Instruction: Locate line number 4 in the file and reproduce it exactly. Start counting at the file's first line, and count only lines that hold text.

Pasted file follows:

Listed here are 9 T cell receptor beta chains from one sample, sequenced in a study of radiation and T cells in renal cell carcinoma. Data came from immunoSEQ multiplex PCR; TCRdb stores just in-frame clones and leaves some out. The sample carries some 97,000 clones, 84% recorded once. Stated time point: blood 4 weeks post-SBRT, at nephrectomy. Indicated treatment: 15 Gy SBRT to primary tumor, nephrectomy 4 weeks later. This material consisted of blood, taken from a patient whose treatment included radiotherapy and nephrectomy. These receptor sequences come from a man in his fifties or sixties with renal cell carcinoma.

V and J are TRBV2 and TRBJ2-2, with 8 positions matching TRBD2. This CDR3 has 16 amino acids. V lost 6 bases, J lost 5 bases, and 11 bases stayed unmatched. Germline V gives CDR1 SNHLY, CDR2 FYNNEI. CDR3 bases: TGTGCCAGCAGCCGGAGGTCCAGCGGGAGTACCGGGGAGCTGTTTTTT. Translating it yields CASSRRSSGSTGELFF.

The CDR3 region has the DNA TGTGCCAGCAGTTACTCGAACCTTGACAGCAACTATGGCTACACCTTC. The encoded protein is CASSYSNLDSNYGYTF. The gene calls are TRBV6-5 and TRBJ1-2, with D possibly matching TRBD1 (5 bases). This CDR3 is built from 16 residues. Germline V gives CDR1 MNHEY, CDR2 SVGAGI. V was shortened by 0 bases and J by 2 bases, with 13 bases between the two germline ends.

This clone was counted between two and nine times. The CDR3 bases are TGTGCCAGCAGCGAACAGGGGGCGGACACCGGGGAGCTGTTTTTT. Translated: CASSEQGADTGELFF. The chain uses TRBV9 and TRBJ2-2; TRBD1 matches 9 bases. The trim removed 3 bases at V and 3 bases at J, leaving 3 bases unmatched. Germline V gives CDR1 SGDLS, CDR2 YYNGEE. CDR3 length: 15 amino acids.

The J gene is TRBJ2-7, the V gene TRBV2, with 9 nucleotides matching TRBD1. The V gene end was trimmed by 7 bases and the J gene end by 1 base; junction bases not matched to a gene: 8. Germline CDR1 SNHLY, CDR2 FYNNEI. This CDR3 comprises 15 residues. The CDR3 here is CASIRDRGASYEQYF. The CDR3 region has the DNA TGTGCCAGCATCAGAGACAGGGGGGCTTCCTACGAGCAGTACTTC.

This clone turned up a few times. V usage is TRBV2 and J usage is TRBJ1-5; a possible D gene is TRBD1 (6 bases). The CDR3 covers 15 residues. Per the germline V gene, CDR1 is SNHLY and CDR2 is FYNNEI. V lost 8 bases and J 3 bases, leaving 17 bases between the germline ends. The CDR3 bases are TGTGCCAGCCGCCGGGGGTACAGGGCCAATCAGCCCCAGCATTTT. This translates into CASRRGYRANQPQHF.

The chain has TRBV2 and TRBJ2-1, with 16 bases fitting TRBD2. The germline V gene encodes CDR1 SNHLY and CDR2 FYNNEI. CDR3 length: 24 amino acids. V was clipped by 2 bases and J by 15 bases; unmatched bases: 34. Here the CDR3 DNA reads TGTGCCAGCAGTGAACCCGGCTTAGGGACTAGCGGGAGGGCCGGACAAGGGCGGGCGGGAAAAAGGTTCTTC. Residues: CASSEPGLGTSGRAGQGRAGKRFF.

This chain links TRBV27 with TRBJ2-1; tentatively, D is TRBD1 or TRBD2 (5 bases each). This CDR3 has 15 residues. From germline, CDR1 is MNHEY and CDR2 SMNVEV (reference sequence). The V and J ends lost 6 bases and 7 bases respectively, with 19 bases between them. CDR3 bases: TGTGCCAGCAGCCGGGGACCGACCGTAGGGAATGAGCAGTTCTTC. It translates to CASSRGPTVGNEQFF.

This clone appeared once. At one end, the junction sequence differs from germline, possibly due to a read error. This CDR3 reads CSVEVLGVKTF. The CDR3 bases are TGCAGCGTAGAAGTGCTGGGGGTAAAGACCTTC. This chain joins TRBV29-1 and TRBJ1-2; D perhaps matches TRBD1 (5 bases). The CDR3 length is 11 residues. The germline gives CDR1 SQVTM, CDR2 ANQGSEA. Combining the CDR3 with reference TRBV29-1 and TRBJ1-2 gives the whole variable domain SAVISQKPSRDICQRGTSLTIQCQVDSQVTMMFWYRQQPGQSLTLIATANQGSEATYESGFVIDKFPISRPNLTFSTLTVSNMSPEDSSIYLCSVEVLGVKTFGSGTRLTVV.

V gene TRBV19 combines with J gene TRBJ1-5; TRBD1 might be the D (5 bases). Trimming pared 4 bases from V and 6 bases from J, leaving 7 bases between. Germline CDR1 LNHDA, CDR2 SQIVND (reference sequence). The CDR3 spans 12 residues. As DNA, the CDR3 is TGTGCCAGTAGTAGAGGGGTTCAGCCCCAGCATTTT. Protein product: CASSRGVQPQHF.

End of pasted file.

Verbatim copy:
This clone was counted between two and nine times. The CDR3 bases are TGTGCCAGCAGCGAACAGGGGGCGGACACCGGGGAGCTGTTTTTT. Translated: CASSEQGADTGELFF. The chain uses TRBV9 and TRBJ2-2; TRBD1 matches 9 bases. The trim removed 3 bases at V and 3 bases at J, leaving 3 bases unmatched. Germline V gives CDR1 SGDLS, CDR2 YYNGEE. CDR3 length: 15 amino acids.